Saturday

O Lord, how long shall I cry for help,

and you will not listen?

Or cry to you “Violence!”

and you will not save?

Why do you make me see wrongdoing

and look at trouble?

Destruction and violence are before me;

strife and contention arise.

So the law becomes slack,

and justice never prevails.

The wicked surround the righteous –

therefore judgment comes forth perverted.

  • Habakkuk 1:2-4

 

I ask this question of God all the time. Maybe not in those exact words, but the question remains.

When will good prevail?

I know it will eventually, but what about today?

We just celebrated the holiest week on the Christian calendar. Such wide-ranging events, such wild swings of emotion:

  • Jesus washing his disciples’ feet in a surprising act of servanthood. (Have you ever washed someone’s feet, or let someone wash your feet? It’s humbling, almost degrading.)
  • Jesus crying out in anguish to his father, asking for the unfolding scenario not to happen. “… yet not what I want but what you want.” (Matthew 26:39)
  • An unfair – and illegal – trial in the middle of the night. Jesus remained silent through most of it.
  • The horrible crucifixion on Friday.
  • Jesus’ life-altering resurrection on Sunday.

Wait a minute. There’s one day in that week where nothing seemingly happens. Only silence.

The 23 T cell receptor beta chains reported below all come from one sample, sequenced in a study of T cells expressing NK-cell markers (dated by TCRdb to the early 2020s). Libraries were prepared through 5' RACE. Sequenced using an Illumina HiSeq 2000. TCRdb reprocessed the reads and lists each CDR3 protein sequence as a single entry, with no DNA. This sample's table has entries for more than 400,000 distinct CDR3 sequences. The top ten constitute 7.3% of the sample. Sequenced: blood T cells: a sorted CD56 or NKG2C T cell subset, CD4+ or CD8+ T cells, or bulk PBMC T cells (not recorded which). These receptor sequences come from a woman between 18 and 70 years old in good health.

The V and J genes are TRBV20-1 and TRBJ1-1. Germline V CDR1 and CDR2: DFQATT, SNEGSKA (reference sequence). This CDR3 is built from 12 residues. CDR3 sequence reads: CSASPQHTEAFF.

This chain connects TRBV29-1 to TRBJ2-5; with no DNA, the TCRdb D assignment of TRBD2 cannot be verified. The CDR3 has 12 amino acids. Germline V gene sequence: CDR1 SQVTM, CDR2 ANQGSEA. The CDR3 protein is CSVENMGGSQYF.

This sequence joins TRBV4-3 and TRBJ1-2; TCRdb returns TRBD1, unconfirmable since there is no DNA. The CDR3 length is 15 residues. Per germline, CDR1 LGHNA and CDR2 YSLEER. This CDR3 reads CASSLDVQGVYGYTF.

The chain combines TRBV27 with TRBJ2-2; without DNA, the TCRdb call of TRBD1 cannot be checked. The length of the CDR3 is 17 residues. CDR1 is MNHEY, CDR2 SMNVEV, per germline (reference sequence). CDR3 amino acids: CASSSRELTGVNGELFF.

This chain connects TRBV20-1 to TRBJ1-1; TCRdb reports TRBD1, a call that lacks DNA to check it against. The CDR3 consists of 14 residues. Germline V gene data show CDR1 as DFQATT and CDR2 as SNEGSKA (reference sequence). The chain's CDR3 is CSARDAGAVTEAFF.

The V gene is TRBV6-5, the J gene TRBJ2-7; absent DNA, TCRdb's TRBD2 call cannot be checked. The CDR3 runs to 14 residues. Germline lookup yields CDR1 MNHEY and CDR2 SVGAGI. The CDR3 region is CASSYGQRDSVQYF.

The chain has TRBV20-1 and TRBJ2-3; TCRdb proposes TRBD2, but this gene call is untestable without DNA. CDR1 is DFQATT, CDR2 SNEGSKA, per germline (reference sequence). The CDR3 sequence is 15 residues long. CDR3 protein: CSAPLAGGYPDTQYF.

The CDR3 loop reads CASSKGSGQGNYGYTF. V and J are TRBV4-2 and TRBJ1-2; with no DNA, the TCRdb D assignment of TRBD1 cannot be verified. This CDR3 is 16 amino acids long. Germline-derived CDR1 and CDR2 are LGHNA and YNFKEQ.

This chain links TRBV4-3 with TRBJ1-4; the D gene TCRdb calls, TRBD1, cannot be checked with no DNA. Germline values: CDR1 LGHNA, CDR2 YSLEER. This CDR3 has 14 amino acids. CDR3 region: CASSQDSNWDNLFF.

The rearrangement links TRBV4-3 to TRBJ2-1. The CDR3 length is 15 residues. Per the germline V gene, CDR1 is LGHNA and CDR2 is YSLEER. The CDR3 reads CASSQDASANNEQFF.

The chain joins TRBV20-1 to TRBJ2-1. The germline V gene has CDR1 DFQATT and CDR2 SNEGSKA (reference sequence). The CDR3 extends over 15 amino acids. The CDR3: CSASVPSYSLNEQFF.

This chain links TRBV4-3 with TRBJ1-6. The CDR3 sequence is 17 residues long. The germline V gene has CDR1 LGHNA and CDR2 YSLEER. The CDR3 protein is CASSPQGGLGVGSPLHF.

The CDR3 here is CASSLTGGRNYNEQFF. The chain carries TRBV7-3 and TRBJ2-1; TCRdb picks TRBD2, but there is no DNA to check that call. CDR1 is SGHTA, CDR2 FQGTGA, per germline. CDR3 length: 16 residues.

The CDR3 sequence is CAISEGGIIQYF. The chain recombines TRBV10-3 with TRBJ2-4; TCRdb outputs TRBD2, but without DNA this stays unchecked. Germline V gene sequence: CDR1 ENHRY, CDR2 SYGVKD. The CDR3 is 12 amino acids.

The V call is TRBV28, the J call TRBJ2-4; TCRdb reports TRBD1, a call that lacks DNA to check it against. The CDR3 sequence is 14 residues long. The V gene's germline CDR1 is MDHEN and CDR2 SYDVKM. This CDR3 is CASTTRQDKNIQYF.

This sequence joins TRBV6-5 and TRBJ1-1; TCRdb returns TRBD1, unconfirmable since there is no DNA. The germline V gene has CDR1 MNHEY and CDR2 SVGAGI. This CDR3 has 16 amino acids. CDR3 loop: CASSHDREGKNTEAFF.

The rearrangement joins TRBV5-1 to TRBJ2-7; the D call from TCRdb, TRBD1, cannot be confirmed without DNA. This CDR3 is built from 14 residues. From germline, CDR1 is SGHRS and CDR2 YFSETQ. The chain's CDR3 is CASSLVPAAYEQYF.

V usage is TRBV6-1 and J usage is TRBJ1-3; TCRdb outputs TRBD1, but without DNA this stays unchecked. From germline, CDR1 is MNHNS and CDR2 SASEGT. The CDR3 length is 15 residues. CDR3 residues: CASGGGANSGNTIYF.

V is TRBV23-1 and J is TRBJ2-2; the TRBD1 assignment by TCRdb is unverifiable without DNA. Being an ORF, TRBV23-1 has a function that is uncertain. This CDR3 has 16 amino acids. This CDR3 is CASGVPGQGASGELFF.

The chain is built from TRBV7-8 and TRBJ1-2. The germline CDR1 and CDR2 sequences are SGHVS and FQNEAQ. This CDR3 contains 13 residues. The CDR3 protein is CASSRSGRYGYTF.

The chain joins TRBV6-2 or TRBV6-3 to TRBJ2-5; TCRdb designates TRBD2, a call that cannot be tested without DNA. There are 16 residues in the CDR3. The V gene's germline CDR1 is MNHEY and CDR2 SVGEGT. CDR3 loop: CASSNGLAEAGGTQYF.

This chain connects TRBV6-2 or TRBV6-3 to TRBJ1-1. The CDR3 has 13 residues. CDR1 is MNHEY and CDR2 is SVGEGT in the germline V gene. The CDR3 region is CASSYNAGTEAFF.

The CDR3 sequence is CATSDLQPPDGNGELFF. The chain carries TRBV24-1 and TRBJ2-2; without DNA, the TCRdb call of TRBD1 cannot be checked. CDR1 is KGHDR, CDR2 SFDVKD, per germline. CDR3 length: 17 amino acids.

Saturday.

The day between the crucifixion and the resurrection.

Habakkuk wrote his essay about 600 years before Jesus lived, but he easily could have written it on that Saturday. Jesus promised that he would rise on the third day, but it hadn’t happened yet. There’s only the sorrow of death. Tomorrow hasn’t come yet. What about today? What do we do now?

In a very real sense, the year 2017 is taking place on Saturday. Yes, the resurrection has occurred, but the final victory hasn’t come yet. The Bible promises that it will. Eventually.

What do we do in the meantime?

In my personal journal, I concluded a Good Friday entry with this paragraph:

 

“It’s a nice day today, Father. I don’t feel it. Birds singing, flowers growing, window open, sun shining. A beautiful spring day. Where You die, and I sin. Sunday is coming. Eventually.”

 

When will good prevail? It already has, and still is. I often have a hard time seeing it, though.

It’s easy to focus on the negative, personally and globally, and live my life there. Sad. Frustrated. Disappointed. Angry, perhaps. Knowing that Sunday is coming, but not seeing it.

Our church gave us a Holy Week devotional that I found helpful. The Saturday entry includes this thought:

 

“The promise is clear: Jesus will rise. But the grief and pain are so overwhelming, nobody can hear the promise now. Nobody can remember the promise. Saturday is the day of such emotional pain, that it seems impossible to remember the promises of God. Isn’t it true that much of life is lived on “Saturday?” We’re so beleaguered by our circumstances that we forget what God has said … We doubt in the dark what God has said in the light … We cry out for help, but God does not listen.”

 

I get that. I put my head down when I’m jogging to watch for potholes and dog poop on the path, but I don’t see what’s ahead of me: a curve in the trail, deer in the woods, other walkers or joggers coming towards me. How far to the bridge over the river or to the overpass I’ll cross under? Am I paying attention?